[time-nuts] GPS referencing of broadcast stations...

Burt I. Weiner biwa at att.net
Thu Oct 13 14:33:24 EDT 2011

Hi Mike,

Several years ago there was some discussion about using a FM carrier 
as a calibrating signal by driving close to a tower supporting a FM 
broadcast antenna then adjusting the counter's time base so the 
display agrees with the station's assigned frequency.  The fellow 
suggesting this soon found out that this was not such a great idea.

One of the most annoying problems I have in measuring FM stations is 
the time involved.  I need to catch the carrier, as the FCC refers to 
it, at rest.  This can take quite a while and I have to stare at my 
equipment and not blink.  In the olden days I could call the station 
at 2 or 3 o:clock on Monday mornings during transmitter maintenance 
or get them to remove modulation for 2 or 3 seconds by having all 
faders down at the end of a song in order to get a quiet 
carrier.  Now-a-days, if the PD thinks there's even 1 second of 
silence at 2 AM, all the listeners will all tune out never to come 
back, they will not show up in the ratings, the station will go 
bankrupt and they'll all lost their jobs and of course it will be his 
fault for allowing it.  It's not the FM modulation that's so much the 
problem as it is the exciter's AFC loop chasing modulation.  A real 
good demonstration of this is to beat the incoming FM carrier against 
a stable signal generator.  If you were to suddenly remove the 
modulation, say pull the BNC off of the composite input, you would 
hear the beat flop back and forth until it settles.  How fast and how 
much it settles depends on the particular exciter and its AFC loop 
constants.  Some settle almost instantly, other's may take 2 to 3 
seconds regardless of the reference source.

As you know, with FM exciters there is a problem with truly locking 
the carrier (FMO) to any reference.  Definitely you can tie the 
exciter's internal reference to a GPS reference and lock that part of 
the exciter.  The real problem comes when you try and "hard lock" the 
FMO portion of the exciter to that reference.  The FMO has to be able 
to be "springy" enough to be modulated by the lowest modulating 
frequency; that was the whole point of moving away from crystal 
controlled FMO's or multiplying a bazillion times back in the 40's 
and 50's.  If you were to hard lock the FMO to the reference it would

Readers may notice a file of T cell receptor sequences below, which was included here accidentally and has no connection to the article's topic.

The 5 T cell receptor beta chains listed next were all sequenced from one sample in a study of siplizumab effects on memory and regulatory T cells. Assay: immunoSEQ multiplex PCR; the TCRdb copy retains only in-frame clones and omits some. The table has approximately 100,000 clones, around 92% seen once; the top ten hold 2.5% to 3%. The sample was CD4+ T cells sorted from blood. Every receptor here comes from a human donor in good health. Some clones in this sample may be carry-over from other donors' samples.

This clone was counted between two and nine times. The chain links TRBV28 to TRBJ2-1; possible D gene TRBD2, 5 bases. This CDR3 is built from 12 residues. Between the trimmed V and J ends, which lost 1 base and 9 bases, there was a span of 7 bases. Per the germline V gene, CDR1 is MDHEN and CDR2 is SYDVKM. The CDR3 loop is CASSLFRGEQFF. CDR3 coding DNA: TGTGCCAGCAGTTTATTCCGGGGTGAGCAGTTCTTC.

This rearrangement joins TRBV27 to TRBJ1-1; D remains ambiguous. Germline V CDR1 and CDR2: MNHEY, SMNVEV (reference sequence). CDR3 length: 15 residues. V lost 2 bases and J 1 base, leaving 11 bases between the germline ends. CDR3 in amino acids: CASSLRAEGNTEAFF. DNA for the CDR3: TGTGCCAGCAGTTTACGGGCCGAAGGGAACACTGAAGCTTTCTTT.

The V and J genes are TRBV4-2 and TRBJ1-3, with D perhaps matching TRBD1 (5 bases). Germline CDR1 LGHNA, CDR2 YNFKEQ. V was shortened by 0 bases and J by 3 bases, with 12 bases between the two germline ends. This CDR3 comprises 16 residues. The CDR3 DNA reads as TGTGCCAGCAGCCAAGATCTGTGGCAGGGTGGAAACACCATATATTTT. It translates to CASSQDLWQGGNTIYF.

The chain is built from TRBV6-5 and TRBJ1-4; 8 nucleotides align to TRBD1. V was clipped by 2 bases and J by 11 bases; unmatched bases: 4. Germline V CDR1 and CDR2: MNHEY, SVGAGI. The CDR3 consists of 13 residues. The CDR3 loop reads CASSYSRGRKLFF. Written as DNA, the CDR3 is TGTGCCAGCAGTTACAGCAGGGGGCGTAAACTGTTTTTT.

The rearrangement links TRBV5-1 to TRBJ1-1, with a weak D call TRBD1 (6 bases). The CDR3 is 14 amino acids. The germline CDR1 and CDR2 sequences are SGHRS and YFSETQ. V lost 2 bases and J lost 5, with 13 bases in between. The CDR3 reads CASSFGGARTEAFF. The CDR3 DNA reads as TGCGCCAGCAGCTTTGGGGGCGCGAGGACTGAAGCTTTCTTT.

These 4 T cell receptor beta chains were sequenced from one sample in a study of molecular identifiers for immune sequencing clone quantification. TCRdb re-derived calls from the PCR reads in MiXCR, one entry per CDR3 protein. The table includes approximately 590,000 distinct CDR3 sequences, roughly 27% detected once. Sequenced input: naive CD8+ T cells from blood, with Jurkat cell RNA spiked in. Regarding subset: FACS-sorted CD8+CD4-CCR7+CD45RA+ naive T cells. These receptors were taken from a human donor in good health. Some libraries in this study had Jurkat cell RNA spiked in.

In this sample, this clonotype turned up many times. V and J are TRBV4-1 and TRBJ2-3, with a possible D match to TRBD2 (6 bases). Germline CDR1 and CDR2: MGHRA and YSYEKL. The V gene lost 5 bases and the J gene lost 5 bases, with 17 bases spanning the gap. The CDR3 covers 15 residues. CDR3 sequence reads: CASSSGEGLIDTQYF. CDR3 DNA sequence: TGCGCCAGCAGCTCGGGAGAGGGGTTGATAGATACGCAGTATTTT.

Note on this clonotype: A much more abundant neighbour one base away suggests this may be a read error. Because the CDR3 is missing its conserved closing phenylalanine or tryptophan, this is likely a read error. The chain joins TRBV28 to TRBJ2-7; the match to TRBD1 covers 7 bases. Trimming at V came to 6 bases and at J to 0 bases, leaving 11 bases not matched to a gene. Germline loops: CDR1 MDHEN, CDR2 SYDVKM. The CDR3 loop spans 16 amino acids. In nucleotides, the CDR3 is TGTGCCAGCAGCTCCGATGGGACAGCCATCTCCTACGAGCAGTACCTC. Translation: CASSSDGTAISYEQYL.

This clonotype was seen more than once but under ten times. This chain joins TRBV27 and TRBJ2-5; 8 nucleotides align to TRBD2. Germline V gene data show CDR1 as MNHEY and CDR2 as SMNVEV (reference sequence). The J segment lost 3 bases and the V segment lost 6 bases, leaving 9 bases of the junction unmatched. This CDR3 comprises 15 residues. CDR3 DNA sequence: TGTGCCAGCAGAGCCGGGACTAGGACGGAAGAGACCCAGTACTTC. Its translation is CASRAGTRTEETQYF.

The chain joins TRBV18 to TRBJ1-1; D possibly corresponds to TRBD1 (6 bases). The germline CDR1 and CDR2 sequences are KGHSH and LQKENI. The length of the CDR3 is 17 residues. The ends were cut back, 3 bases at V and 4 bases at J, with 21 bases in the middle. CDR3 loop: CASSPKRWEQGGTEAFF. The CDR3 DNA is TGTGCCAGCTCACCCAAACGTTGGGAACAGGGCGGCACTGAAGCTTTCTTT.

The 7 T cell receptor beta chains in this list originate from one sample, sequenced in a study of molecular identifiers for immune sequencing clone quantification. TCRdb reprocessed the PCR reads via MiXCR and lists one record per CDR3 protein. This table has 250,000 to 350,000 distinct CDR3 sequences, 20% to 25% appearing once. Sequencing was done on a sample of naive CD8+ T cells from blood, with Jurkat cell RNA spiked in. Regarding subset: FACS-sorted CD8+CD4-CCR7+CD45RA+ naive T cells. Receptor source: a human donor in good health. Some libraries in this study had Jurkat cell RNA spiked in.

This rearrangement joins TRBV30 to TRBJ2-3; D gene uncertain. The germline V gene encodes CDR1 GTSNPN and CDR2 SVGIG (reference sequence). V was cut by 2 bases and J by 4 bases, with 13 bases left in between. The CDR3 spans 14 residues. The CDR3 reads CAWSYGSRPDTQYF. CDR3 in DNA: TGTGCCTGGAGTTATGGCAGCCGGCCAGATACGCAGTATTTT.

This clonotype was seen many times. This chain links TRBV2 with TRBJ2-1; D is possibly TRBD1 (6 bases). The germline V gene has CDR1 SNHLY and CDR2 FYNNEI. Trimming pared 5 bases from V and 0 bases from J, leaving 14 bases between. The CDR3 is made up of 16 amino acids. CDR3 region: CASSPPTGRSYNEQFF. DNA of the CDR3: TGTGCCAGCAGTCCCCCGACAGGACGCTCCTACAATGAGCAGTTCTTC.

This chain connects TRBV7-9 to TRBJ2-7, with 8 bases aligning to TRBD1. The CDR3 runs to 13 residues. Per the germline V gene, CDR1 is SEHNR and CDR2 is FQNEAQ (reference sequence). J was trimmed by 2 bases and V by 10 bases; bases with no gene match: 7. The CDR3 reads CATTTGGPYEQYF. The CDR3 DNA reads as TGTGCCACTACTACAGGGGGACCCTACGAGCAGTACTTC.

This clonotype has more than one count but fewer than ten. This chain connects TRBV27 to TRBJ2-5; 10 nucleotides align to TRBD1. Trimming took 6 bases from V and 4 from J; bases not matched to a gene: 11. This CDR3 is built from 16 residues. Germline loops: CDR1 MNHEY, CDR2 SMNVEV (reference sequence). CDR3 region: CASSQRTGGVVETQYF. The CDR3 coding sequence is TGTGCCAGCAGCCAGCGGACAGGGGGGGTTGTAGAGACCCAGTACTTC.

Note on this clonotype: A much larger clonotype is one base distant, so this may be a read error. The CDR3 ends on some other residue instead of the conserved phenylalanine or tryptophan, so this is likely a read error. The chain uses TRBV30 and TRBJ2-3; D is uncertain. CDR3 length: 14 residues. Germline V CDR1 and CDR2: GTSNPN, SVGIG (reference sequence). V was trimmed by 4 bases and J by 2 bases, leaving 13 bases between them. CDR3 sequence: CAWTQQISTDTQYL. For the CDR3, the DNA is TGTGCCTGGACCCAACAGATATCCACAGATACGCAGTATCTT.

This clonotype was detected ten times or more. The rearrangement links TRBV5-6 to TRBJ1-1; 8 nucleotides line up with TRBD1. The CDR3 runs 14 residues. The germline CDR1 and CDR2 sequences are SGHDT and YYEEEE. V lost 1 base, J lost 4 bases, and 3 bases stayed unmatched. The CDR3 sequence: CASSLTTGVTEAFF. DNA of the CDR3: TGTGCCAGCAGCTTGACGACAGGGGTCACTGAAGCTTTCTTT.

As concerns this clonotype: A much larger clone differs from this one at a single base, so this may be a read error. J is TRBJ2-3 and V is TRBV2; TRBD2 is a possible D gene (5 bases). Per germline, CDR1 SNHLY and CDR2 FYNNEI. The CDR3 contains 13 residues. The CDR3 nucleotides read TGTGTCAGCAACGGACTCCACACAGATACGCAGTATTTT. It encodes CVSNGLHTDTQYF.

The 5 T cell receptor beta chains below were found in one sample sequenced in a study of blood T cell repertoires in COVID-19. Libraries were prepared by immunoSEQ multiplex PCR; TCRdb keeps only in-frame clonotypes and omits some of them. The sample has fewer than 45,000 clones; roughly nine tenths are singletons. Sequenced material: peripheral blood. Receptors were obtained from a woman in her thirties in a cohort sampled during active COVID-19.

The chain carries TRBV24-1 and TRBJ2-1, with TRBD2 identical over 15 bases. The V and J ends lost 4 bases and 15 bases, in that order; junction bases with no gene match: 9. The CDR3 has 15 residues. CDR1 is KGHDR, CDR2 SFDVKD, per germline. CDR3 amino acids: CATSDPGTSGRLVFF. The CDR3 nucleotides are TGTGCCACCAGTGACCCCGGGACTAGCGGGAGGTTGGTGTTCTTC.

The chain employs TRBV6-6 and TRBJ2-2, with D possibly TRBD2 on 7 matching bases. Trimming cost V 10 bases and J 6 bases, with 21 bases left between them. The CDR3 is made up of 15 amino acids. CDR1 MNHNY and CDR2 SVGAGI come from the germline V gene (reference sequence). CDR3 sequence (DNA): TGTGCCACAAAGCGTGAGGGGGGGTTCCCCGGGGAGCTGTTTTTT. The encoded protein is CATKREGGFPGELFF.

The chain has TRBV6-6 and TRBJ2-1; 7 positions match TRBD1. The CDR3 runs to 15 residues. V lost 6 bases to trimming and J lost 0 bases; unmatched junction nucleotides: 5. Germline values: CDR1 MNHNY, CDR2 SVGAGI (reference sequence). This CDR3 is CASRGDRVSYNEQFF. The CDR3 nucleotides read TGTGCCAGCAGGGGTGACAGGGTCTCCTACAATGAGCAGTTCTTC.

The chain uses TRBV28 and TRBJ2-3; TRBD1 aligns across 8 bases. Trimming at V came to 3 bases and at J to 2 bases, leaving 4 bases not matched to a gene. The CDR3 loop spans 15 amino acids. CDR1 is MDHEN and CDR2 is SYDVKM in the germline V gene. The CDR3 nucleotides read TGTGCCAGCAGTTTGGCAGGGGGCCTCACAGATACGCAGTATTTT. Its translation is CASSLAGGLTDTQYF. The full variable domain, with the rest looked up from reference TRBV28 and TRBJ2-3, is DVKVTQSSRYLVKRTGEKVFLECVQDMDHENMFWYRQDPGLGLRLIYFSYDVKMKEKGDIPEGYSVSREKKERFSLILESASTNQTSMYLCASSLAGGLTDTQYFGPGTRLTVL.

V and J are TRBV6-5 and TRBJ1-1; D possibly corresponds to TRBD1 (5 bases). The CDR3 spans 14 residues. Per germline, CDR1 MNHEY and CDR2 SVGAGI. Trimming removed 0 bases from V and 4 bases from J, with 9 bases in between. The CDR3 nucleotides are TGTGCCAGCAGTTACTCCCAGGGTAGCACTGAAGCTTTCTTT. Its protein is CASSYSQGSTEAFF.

almost be the same as simply replacing the FMO with a crystal 
controlled oscillator.  I know there are some folks who are field 
modifying the time constants and going to a lower impedance to drive 
the varactor modulator diodes to reduce modulation peak overshoot, 
but you can only take that so far before you lock the modulation 
right out of the beast.

As far as synchronizing the audio between the digital and analog 
signals goes...  Well, I have a Radio Shack Accurian, a Radioosphphy 
something or other, and a Boston acoustics receiver. None of them 
agree in the delay through them in spite of using iBiquitiy's 
software - and the difference can be quite noticeable.  I suppose the 
best you can do is to go by the delay in your IBOC modulation monitor 
and hope for the best.  A buddy of mine goes by his PD's radio which 
results in the best sleep at night.

I realize my two diatribes have been sort of off topic for the group, 
but since the subject of using broadcast signals as references had 
come up I though I'd squeak up from my normal lurking.

Burt, K6OQK

At 07:39 AM 10/13/2011, time-nuts-request at febo.com wrote
>We don't have any AM stations, but the big reason for GPS locking of
>our FM stations for IBOC is to stabilize diversity delay.
>The Analog component of the audio for HD-1 is delayed to synchronize
>with the digital components so that if the digital carriers are lost, an
>IBOC receiver will "blend" back to Analog. If it's not synchronized with
>in a few samples, you hear a jump in the audio.
>Mike - Vermont Public Raido Engineering

Burt I. Weiner Associates
Broadcast Technical Services
Glendale, California  U.S.A.
biwa at att.net

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